What would the 1980's Bing say about the 2005 Schwartz?
I guess I'm the person I warned myself against. I now see the reason for sensible head-count cuts at budget time. I surprise myself. I don't think I've lost my outrage at people who are cruel to other people, and people who misunderstand and bemoan my books and say the world is this way and can't people be nicer. But what I'm saying is, look at the world as it exists. Don't accept other people saying that it's wrong for you to be as nasty and selfish as they are. Do I like it? No. So the work I do today is still true to that same spirit. But I think I'd give myself a royal pain in the neck. I think the younger me would go, "Hey, lighten up, bud."

What would Bing say about your office?
He would love my office. First of all, I have the thing that all great offices have to have, which the mayor of New York City denies his workers - a door. He's Mr. Cubicle. I don't know what I'd do if I didn't have a door. How do you take a nap? About a year ago, I was having a midlife crisis and I decided I wanted my office to be bigger. So I just made it bigger. And now they call it the Bing Wing. I've always been a big fan of large offices, especially in the corner. You know from reading my column that I believe in form over substance every time. I'm all for people appearing better than they really are, and my office is a testament to that. I mean, if Genghis Khan got this office, he would go, "This is a nice office. "People who have power have the trappings of power, and very often the trappings are more important than the power. You gotta walk the walk.

I think it's important to the collective readership's fantasy that Bing have a sweet office.
If I don't have a good office, then what's it all about? I think it's a public service that I have such a nice office. I'm willing to sacrifice … nothing actually. I'd rather have a teeny-tiny office in the corner with the cleaning supplies if it had a door than the biggest cubicle in the world.

In a recent column you reminisced about the Japanese Q theory that took over in the '80s, and your current book seeks to debunk Sun Tzu, the Chinese strategist and inspiration for many a management book. Any new trend or something on the horizon you'd like to mock?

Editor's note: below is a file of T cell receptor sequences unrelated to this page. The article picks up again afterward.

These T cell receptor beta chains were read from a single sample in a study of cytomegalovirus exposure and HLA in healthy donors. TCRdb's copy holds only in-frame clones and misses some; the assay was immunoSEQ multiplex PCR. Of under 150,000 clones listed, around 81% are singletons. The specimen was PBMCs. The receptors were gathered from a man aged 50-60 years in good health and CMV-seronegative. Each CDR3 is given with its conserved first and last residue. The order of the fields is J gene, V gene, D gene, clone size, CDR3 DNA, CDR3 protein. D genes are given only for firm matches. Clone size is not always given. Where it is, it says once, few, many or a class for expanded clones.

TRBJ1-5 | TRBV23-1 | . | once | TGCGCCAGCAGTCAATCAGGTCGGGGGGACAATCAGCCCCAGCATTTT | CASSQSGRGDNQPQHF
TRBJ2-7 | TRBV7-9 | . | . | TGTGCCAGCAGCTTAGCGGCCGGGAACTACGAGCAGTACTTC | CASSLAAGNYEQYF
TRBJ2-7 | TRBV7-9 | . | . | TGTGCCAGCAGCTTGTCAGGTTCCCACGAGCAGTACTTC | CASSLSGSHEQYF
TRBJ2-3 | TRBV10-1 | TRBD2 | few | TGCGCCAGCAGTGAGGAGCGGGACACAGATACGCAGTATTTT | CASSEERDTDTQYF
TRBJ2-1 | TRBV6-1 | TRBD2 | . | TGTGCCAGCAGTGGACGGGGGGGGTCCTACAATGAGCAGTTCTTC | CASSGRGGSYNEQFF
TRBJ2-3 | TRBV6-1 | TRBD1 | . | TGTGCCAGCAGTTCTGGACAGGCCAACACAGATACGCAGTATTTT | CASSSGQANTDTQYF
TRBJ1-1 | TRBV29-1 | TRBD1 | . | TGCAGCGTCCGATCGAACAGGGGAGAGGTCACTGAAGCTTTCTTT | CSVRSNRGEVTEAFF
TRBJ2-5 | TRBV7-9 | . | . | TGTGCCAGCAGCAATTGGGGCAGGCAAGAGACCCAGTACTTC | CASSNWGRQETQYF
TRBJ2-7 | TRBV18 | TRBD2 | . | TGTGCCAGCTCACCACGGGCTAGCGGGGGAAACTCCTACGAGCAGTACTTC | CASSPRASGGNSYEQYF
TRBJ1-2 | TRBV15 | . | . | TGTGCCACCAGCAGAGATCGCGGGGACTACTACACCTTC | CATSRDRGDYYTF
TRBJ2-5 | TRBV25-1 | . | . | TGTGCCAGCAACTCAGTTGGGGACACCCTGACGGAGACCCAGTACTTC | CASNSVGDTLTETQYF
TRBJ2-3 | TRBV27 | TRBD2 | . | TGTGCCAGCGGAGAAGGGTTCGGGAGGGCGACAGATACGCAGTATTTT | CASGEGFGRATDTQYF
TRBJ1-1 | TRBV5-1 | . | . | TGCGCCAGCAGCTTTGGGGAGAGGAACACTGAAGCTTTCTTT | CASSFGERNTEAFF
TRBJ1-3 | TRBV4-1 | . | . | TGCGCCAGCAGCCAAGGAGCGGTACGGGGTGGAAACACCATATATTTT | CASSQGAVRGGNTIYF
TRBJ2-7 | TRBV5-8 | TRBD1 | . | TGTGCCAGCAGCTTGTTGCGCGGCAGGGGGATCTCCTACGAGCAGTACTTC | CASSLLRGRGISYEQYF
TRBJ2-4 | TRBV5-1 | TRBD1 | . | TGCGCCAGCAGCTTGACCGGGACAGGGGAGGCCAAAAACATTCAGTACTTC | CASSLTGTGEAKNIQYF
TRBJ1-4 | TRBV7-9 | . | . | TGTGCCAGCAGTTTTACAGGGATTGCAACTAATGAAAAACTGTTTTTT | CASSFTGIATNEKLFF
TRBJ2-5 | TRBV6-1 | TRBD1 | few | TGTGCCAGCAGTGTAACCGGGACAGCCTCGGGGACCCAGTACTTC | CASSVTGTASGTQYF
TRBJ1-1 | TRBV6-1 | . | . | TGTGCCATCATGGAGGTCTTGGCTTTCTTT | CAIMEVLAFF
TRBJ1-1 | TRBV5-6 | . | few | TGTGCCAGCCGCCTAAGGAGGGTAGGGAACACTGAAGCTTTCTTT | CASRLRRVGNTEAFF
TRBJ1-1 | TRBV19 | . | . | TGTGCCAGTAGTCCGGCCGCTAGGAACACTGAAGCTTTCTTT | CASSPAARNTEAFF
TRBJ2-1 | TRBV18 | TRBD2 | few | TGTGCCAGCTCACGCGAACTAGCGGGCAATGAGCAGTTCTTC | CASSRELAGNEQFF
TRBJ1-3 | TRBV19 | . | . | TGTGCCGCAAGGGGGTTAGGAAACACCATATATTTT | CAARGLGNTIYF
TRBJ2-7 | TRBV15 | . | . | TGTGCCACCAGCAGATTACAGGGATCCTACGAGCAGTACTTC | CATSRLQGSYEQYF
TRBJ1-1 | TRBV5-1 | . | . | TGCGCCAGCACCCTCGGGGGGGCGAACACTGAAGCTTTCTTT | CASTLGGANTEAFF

I think we’re in some kind of between time for fads and popular theories. The old stuff is still circulating, but people are aware that it’s dead. Sort of like rock-and-roll before the Beatles. When there’s a paradigm shift, you never really know what’s going to be the next thing. I think the trends of organizational graying out of people, which quality did, and brainwashing people and all of those things that kind of made the ’80s and ’90s so weird are over. I think there’s more of a tolerance for idiosyncrasy and for creativity. And younger people — even though they’re annoyingly ironic and full of themselves and think they should be vice presidents the moment they walk into the place — contribute an energy and a not caring about all this that’s refreshing to people. And these young people coming in and wanting to have some fun coincides with all the baby boomers turning 50 who want to have fun.

So there’s a synergy.
Yes, between the younger people, who are shallow and fatuous and want to have fun, and their elders, who are feeling exactly the same way.

And yet through all of this, despite the fact that Bing has become the person he began his career eviscerating in print, he still retains his Bingness.
Yes. I still get mad at the same things. I just have a better expense account. And that’s what I hope for your readers. Peace, health, and a better expense account for all.